India Innovation – Rice Husk powered Electricity

I am back praising the country for Innovation, this time its one of my favourite future fields, Alternative sources of Power Generation. A Start up from Bihar has come up with s solution for generating power from Rice Husk. Like they say Necessity is the mother of all invention, and availability is the father. This start Up has taken the problem of Indian farmers i.e no electricity and decided to solve it with the locally available source, Rice Husk.

An Indian company called Husk Power Systems is bringing electricity to some of the most rural parts of India by using rice husks as fuel. Rice husk is a by-product of the rice growing process and is generally dumped into landfills, but by using it to build miniature, off-grid power stations, they generate electricity for around 500 households for 8 to 10 hours a day per each power plant that requires just 3 employees to operate and maintain. The company has set up 25 of these eco-friendly plants till now that serve around 50,000 villagers. Husk Power Systems has received numerous accolades for their miniature power plants including a nomination at the finals of BBC’s World Challenge prize.

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Bill Gates trying to Save the Planet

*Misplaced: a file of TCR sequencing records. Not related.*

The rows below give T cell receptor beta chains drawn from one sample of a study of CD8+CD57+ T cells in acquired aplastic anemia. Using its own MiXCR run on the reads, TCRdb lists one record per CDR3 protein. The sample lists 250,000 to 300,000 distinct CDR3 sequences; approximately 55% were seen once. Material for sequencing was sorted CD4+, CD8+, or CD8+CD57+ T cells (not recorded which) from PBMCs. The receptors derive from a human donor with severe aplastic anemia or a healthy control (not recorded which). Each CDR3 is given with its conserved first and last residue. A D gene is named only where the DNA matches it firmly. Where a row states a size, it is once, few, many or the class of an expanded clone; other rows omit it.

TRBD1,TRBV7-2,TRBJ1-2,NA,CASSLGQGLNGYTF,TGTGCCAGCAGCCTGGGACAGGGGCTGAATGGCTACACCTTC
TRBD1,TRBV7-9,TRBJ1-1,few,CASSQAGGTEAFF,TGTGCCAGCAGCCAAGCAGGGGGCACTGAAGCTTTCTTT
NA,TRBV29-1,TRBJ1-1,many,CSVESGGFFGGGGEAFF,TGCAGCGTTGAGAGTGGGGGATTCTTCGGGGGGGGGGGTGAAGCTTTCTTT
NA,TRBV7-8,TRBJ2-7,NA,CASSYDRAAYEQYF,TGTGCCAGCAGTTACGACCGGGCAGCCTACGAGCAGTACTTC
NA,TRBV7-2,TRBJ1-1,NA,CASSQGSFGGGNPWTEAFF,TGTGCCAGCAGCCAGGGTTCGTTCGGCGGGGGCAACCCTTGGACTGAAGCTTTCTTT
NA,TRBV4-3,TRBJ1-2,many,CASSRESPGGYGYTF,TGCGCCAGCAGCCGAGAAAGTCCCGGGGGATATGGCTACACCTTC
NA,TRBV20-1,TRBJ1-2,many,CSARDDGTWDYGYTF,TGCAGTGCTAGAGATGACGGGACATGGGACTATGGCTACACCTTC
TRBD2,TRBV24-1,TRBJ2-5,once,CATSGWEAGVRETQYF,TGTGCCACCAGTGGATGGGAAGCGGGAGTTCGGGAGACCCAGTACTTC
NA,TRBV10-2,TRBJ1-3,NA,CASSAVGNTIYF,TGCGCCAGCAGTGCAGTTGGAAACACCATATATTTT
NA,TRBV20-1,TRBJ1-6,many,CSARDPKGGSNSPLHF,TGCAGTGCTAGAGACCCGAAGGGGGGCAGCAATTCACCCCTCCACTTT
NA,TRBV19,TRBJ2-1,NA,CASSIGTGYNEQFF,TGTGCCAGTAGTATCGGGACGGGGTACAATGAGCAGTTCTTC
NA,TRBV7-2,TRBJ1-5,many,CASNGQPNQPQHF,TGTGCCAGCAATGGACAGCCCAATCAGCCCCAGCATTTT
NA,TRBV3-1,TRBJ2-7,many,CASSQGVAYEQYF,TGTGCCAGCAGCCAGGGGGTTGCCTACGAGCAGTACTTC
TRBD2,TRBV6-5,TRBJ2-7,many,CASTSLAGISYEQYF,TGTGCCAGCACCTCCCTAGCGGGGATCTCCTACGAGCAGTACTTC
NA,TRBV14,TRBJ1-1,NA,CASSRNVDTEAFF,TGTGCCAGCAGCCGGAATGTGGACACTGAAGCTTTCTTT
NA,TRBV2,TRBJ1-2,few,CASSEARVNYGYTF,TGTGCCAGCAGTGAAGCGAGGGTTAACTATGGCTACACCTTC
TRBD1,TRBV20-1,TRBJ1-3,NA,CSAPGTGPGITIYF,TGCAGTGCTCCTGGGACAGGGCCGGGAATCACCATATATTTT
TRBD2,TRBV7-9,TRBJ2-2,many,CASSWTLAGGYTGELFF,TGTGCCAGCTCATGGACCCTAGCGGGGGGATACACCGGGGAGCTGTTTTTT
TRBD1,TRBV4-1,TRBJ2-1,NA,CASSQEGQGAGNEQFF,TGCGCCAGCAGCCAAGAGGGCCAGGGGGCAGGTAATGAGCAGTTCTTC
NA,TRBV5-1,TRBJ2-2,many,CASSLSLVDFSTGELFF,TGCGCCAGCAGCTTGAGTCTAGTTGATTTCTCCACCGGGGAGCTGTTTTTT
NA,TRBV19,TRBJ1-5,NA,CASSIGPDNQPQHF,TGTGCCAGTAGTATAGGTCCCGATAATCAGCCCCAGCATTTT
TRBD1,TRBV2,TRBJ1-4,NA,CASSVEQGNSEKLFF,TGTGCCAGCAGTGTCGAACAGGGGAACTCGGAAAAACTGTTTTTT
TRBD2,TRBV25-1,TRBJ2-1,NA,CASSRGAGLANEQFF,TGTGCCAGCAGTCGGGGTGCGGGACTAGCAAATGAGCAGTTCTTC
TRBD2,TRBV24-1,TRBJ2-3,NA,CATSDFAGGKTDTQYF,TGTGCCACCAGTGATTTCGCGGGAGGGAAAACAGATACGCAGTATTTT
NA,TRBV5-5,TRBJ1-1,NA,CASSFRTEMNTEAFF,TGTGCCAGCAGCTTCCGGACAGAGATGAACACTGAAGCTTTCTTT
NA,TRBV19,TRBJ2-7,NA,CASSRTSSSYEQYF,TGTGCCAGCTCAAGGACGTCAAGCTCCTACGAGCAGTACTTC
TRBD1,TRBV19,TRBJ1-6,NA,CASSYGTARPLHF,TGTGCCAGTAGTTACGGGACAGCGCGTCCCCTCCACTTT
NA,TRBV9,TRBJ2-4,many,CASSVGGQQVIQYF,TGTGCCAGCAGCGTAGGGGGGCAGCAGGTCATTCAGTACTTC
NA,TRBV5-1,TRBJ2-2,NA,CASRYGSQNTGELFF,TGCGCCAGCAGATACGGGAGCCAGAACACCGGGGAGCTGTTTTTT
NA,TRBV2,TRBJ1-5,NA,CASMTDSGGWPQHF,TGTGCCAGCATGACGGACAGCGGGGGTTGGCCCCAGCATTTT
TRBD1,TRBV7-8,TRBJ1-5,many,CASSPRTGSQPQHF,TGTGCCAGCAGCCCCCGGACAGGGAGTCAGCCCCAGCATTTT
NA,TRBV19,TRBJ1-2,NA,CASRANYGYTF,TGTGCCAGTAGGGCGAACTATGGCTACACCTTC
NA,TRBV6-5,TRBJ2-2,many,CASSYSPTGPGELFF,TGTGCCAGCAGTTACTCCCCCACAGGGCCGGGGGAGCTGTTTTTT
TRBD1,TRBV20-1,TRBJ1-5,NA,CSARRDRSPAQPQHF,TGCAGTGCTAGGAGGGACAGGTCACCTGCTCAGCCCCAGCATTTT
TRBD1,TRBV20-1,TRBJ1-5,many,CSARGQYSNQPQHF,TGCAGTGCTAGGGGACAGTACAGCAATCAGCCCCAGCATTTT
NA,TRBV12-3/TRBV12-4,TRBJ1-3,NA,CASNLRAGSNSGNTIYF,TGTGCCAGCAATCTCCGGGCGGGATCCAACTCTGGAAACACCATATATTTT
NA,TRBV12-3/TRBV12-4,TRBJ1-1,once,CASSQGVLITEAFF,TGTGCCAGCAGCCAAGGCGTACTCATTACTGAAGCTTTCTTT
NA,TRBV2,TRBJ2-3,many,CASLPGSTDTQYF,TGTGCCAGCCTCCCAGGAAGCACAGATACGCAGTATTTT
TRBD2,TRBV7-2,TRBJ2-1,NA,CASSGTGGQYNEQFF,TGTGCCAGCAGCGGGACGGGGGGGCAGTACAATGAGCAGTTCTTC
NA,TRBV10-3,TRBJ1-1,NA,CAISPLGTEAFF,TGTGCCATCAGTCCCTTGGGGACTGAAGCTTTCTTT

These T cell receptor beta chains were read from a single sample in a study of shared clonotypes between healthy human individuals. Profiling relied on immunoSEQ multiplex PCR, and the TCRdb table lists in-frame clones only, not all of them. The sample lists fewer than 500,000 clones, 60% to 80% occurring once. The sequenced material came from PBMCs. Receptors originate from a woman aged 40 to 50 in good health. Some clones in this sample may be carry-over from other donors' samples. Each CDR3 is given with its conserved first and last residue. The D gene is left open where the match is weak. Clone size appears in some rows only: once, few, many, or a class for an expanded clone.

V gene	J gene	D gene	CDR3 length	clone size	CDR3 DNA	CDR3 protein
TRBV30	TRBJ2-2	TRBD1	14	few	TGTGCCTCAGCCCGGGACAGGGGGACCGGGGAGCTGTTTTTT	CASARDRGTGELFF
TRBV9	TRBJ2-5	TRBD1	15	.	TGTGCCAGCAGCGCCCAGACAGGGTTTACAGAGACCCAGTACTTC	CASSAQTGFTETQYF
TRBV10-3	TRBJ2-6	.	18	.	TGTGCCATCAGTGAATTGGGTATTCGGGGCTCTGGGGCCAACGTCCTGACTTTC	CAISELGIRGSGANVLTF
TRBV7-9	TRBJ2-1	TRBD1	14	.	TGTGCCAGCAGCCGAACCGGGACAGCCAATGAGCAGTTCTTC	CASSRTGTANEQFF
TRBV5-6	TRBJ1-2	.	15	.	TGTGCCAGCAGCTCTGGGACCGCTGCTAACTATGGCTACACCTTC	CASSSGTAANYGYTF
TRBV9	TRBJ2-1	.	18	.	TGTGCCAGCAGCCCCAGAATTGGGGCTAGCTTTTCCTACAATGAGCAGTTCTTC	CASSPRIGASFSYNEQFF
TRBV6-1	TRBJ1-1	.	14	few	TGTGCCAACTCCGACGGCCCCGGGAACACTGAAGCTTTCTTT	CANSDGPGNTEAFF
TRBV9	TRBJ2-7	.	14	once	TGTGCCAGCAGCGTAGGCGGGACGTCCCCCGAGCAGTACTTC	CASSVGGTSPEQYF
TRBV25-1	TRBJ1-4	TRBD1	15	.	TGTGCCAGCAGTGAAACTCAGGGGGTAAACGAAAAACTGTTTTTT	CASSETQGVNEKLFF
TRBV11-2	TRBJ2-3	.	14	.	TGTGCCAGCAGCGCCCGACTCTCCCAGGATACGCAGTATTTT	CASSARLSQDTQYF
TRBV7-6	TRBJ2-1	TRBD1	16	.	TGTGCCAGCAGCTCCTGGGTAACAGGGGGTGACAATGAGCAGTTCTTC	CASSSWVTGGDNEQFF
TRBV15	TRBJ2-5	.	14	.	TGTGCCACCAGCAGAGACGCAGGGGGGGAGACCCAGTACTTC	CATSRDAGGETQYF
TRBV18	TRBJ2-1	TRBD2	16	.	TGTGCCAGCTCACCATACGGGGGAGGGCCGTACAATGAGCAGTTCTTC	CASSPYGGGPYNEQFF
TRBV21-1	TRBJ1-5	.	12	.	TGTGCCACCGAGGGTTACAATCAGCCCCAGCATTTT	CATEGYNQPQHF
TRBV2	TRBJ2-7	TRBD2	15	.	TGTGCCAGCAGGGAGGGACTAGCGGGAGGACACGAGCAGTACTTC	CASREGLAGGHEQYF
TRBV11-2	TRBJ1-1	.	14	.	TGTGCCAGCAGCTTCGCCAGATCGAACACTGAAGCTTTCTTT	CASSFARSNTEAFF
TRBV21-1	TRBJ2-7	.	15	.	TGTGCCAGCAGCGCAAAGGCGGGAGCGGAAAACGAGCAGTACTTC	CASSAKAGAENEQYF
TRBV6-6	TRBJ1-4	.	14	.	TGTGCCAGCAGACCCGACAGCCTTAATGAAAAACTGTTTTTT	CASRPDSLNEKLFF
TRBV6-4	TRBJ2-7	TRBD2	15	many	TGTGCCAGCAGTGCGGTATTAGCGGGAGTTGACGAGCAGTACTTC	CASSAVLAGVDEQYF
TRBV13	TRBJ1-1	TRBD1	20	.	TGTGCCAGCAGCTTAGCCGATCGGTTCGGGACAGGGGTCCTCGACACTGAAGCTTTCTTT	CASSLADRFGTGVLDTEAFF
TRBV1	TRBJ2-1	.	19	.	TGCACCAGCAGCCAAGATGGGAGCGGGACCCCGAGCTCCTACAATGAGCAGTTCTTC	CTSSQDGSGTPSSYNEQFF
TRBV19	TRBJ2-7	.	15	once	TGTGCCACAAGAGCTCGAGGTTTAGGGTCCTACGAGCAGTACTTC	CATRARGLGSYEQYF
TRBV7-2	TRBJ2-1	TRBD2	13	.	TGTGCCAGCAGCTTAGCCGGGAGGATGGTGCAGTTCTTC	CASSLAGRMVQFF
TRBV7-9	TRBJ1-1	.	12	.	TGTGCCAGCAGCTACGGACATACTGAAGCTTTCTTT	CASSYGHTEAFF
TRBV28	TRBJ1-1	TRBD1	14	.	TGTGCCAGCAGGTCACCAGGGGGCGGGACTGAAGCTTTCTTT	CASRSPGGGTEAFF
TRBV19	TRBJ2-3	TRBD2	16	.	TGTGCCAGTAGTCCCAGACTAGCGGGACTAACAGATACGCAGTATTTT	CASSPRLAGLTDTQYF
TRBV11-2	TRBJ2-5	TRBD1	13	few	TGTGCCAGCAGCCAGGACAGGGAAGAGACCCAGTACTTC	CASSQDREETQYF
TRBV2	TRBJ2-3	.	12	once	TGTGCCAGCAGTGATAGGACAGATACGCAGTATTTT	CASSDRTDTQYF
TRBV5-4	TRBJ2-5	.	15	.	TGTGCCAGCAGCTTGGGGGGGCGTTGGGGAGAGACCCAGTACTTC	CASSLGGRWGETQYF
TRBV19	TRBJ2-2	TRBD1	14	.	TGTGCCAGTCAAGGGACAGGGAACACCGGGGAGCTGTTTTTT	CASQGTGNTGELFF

A lot of people hate Microsoft and Bill Gates, well the policies of Microsoft and some of the marketing tactics that they used were of undeniable refute, however even the geeks will agree that he had an amazing vision, at a time when mainstream companies were really looking for Mainframes and Deep Blues, he believed that common people need access to the device called computer which can enrich their lives. Today all of us spend a considerable amount of time juggling between 3 screens, the TV, the Mobile and of course the computer, and the popularity of the computer and the internet has a lot to do with it, arguably Microsoft has a lot to do with it as well, when they made the computer accessible to millions with software that could run on most hardware. His vision of the future published over 15 years ago, called The Atlantic – A Road ahead, predicted a lot of todays tech then when it was difficult to envision these concepts.

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Oorja power, an Indians Invention taking on Bloom Box

Bloom Box is the brain child of an Indian, Mr. K R Sridhar who used to work at NASA and found that Fuel Cells using the right potent fuel for its input can be used to run entire house holds. Now Another Indian Mr. Sanjiv Malhotra is now looking to challenge the invention with another invention of his own which uses Methanol as the input fuel to generate clean electricity for the homes. Yes you read it right, two people from the sub continent in USA are working on technologies that can change the face of the earth.